Former board chairman Bobby Johnson, Jr. gave a brief history about the emergency road, which came about because of the number of portables "learning cottages" while having to meet life safety regulations and requirements. As a side note, the portables sat empty for an entire school year, which was a criticism of commissioners. The cost of trailers to taxpayers was about $500,000.
What kind of timeline are we facing, Johnson Jr. asked? By not getting this done, is he (fire marshal) going to come hard on us if we don’t get this done? School Director Wayne Honeycutt replied, this is not his suggestion, this is ours.
New school board member Lisa Russell shared her concerns about life safety issues verses aesthetics. While I realize the convenience of having the road to alleviate the traffic flow problem, she had other concerns. The road could be used for the buses but the road could not be blocked and bus drivers would have to stay with the school buses. Money was given last year for fire marshal deficiencies and Russell was not comfortable taking money out of that fund when she is aware of outstanding deficiencies and other pending deficiencies related to fire alarms and sprinklers issues. Russell commented, we are just at the beginning of this year’s annual report and that she didn’t want to go back to county commission to say “we're short money but we did this road of convenience instead of taking care of our life safety issues." Russell said that she could not support the road project at this time until all deficiencies were first addressed.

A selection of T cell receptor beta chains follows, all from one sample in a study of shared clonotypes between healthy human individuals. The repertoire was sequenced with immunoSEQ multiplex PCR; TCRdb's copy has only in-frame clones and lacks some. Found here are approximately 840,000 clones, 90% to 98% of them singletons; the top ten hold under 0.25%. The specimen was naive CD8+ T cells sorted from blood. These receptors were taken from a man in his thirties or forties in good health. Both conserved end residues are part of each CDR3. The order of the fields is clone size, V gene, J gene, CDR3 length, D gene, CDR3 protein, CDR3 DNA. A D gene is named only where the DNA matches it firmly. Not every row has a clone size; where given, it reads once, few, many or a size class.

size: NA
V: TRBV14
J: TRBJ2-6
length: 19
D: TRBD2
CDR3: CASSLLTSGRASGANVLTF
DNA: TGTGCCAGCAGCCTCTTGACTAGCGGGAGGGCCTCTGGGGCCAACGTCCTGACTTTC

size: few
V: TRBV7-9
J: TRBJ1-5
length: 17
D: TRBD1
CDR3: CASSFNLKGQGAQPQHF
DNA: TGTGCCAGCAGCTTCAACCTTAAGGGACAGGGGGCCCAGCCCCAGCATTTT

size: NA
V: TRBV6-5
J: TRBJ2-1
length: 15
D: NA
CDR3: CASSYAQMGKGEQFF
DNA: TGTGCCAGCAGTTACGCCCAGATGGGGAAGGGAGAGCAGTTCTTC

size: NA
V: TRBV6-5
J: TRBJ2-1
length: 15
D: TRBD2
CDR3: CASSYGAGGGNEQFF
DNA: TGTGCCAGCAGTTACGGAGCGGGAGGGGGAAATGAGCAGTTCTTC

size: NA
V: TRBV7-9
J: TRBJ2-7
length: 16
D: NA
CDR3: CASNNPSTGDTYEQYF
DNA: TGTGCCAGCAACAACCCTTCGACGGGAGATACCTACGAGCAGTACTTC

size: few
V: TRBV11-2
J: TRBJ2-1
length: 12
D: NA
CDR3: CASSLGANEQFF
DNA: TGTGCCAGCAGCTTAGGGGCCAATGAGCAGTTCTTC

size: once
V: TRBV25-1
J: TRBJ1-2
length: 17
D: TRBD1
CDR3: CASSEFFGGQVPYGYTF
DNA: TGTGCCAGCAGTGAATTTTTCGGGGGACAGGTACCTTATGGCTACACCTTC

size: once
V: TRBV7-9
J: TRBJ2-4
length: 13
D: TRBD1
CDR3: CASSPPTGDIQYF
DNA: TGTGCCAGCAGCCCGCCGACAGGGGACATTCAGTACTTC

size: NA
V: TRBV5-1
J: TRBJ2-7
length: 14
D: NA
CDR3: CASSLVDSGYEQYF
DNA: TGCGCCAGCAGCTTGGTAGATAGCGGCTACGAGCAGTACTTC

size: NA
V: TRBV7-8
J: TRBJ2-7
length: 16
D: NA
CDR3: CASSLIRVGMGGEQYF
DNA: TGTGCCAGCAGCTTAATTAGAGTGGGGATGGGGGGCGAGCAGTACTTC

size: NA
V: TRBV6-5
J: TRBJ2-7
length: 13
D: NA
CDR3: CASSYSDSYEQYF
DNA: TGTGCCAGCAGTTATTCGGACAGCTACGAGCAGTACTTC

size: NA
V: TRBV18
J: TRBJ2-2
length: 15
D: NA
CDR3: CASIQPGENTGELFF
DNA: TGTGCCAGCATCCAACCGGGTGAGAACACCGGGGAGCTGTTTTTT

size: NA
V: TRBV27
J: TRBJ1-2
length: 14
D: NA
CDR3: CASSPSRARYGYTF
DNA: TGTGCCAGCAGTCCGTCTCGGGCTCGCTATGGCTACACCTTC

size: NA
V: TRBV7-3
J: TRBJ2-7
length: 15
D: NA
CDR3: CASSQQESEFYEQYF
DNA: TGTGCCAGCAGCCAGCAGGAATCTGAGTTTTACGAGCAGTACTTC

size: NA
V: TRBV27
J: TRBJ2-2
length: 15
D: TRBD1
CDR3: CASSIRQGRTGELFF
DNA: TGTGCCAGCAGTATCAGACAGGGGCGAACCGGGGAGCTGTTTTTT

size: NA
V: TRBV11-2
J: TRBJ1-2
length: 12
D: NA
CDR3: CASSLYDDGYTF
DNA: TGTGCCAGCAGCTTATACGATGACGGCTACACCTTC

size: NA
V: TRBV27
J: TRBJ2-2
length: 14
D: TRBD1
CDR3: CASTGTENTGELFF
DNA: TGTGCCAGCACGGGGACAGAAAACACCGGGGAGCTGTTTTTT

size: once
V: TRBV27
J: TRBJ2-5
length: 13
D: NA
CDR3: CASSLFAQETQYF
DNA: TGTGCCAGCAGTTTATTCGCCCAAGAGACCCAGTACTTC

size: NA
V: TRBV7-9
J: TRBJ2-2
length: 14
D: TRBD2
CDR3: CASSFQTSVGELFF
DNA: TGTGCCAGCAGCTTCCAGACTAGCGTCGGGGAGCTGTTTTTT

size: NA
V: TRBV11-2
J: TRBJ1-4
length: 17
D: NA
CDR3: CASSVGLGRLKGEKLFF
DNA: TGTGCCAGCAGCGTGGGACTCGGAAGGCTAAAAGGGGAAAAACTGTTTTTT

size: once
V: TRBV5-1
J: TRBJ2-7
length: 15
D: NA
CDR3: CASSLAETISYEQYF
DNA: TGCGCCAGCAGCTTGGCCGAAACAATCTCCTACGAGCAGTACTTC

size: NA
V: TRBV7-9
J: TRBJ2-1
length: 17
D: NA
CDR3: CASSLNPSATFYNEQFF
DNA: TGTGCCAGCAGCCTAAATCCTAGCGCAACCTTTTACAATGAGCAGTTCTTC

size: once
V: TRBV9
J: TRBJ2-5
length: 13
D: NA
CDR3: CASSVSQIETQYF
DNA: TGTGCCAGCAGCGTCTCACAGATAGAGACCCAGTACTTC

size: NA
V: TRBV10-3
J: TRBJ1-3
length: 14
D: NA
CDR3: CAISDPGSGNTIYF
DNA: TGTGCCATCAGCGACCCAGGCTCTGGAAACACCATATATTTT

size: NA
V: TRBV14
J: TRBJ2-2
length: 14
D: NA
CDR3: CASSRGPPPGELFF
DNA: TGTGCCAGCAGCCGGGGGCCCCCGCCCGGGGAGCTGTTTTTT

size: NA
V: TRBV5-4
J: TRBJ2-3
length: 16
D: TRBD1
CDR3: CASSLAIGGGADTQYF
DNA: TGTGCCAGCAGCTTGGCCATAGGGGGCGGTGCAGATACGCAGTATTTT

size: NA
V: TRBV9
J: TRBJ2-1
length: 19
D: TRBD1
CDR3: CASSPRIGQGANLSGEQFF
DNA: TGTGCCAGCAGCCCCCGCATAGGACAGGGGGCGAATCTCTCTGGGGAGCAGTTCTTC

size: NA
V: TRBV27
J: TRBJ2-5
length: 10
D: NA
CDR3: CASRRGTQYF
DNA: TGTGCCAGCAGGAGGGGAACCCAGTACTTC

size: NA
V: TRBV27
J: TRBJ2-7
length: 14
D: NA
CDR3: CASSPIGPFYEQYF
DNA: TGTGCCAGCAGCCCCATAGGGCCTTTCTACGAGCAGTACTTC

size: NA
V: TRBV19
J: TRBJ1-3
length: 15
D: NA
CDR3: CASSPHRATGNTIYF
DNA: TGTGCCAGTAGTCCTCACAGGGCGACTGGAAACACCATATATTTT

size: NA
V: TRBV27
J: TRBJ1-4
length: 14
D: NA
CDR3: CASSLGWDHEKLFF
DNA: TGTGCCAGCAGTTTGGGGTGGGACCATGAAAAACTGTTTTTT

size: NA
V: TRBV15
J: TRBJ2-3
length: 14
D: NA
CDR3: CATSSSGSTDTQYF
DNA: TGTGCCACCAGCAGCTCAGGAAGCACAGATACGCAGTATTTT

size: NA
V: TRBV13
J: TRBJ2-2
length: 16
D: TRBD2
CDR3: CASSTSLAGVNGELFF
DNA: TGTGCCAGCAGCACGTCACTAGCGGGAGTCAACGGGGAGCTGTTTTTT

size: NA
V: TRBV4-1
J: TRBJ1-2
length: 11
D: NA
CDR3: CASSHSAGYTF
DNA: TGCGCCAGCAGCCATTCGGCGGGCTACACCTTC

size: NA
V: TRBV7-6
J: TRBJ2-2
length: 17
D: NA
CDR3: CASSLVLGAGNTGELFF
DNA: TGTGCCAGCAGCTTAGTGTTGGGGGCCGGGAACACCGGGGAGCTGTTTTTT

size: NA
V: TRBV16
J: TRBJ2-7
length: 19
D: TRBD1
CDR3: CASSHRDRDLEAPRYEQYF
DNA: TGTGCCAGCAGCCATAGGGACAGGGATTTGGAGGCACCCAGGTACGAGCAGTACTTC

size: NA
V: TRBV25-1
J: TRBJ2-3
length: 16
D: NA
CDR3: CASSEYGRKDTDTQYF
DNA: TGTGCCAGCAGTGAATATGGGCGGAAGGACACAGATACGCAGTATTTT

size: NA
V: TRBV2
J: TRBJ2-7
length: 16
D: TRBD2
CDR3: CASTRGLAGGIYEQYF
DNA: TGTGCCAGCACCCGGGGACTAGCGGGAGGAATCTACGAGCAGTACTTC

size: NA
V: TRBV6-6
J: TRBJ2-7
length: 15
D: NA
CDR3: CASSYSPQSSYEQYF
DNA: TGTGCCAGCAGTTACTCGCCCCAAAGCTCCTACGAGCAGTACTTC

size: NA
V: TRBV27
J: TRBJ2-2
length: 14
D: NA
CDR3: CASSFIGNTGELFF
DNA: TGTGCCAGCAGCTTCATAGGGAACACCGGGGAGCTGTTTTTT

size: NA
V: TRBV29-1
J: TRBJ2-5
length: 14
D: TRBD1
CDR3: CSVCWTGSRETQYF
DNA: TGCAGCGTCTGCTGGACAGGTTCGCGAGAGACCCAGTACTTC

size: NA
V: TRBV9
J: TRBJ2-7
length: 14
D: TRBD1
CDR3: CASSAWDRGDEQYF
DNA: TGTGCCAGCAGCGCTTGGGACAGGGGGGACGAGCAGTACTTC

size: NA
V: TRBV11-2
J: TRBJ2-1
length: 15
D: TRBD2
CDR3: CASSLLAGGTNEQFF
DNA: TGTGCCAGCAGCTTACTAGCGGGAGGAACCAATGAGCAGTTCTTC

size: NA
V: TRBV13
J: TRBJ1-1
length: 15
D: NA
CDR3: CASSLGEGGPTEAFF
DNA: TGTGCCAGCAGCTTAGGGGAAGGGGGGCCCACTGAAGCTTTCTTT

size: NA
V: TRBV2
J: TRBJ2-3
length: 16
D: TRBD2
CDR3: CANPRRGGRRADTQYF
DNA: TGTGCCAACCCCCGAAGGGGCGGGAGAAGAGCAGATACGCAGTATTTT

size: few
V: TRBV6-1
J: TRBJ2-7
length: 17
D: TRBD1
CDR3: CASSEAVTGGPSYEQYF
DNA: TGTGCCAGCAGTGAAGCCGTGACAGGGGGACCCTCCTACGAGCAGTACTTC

After much discussion the new School Board decided to table the $15,000 budget amendment and bus lane matter until it could be discussed further at the next workshop meeting set for October. The motion was tabled by Johnson, Jr. and seconded by Shaver. The motion passed unanimously.
New BOE Chairperson and Vice-Chair elected
In other matters, Leroy Tate was nominated and unanimously approved as the new chair of the School Board and Scotty Newman was elected as Vice Chair even though he was absent. Newman was not present to accept or decline the position bestowed on him.
Grant Status - Kathy Proaps
Kathy Proaps gave a short report, a $45,000 lottery grant was received for Steekee Elementary in partnership with the Family Resource Center for an after school program. This is the fourth year that Loudon County Schools has received this grant. Assuming the lottery money holds up from the State, Loudon County Schools will receive the money for another three years. Justification reports are filed yearly.
Special Ed & Pre-School - Sissy Foster
Sissy Foster gave her report, items under name were for information purposes only. We received our approval letter from the State Department of Education that has authorized the schools spending their allotment of money under the programs of IDEA, Part B, which is $882,146 and $15,578 for Pre-School. In other news, the school system will have a graduate intern working 3 days per week in the schools and an undergraduate intern working 2 days per week, working closely with Kimberly Long, who is the social worker.